My granddaughter, Auddie, thought my old barnwood cabinet was a great place to sort and store all of the nuts she filled her pockets and little bag with while out hunting for them in our woods.
Turning our austere hunting lodge into a real home is finally in high gear. The first several years on the homestead we were focused on bring back the land, repairing the 5-strand barb-wire fencing that encompassed all but the lower field, replacing rotted fence posts, fixing the barn, tearing down the beautiful 1800s era barn that was build over a ditch on a rock foundation that was no longer structurally sound, replaced the well pump, hot water heater – you get the picture.
The only thing thing that I loathed about this house – remember when I walked into it the home had concrete floors, was the distinct lack of storage. I now have three bathroom cabinets made out of wood from the old barn and rusty tin from its roof. I absolutely love them – and they only cost me a few dollars each for hinges. I used fence staples for “knobs.”
The uneven and very worn fake butcher block countertops had to go. Being a frugal homesteader, I didn’t want to waste money on the project and always prefer to use rustic materials, especially if that means giving something that would usually be considered junk a new life. Barn wood will be used as paneling to cover the poured concrete lower portion of the walls in each room as well.
Plywood is a vastly underrated material, in my opinion. I have seen some beautiful home decor and furniture projects on Pinterest and decided that is how I was going to make my countertops.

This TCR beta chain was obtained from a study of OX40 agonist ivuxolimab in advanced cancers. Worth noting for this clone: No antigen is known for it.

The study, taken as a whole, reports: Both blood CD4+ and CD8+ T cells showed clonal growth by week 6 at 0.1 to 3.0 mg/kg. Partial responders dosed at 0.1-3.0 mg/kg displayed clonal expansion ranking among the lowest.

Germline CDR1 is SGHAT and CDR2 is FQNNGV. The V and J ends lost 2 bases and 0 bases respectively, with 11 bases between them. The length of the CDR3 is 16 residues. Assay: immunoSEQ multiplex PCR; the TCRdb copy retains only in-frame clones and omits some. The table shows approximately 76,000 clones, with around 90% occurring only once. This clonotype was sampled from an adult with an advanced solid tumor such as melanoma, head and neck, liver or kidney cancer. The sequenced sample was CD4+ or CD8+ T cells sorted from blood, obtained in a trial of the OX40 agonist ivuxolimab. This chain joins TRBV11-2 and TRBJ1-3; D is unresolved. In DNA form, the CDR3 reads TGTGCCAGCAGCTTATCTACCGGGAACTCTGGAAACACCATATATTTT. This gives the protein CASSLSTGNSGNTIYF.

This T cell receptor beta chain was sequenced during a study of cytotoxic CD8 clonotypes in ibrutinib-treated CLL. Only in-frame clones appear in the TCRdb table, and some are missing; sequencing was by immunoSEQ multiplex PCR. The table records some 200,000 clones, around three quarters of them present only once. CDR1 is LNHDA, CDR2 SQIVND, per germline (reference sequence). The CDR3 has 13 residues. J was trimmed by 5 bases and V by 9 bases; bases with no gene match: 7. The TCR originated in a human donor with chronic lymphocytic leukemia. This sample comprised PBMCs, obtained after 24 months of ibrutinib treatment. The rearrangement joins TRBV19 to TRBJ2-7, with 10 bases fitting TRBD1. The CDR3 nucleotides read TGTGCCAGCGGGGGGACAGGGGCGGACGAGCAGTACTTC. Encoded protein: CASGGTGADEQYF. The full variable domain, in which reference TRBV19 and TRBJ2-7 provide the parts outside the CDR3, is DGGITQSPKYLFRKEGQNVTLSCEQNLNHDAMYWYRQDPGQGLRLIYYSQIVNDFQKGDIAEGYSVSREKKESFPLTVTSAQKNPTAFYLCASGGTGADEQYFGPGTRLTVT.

We rounded the edges of the plywood after sanding them smooth, staining them, and adding several layers of clear coat on top. The backsplash, made out of a 1X4X8 board with a matching plywood facade, are being installed this weekend.
I used natural materials found on our property to make a wreath and tabletop decoration for my mother and mother-in-law as birthday presents.
In the tabletop decoration I made the little fence and basket using felt and my embroidery machine, everything else in both gifts was harvest from our land.
I am now deeply involved in making homemade gifts for Christmas. I love making homemade toys and the three youngest grandchildren just love them – even though they don’t make noise, light up, or have any type of high-tech components.
I am learning how to make Waldorf baby dolls for the girls, making wood gnome treehouses for the boys, and turning the old white cabinet that was in the bathroom into a princess dollhouse castle.
So, how was life on your homestead this month? Please share your joys, successes, and failures with the New Life On The Homestead community in the comments section below so we can all laugh, cheer, and learn more together.
Tara lives on a 56 acres farm in the Appalachian Mountains, where she faces homesteading and farming challenges every single day. her homesteading skills are unmatched, she raises chickens, goats, horses, a wide variety of vegetables, not to mention she’s an expert is all sorts of homesteading skills such as hide tanning, doll making, tree tapping and many, many more.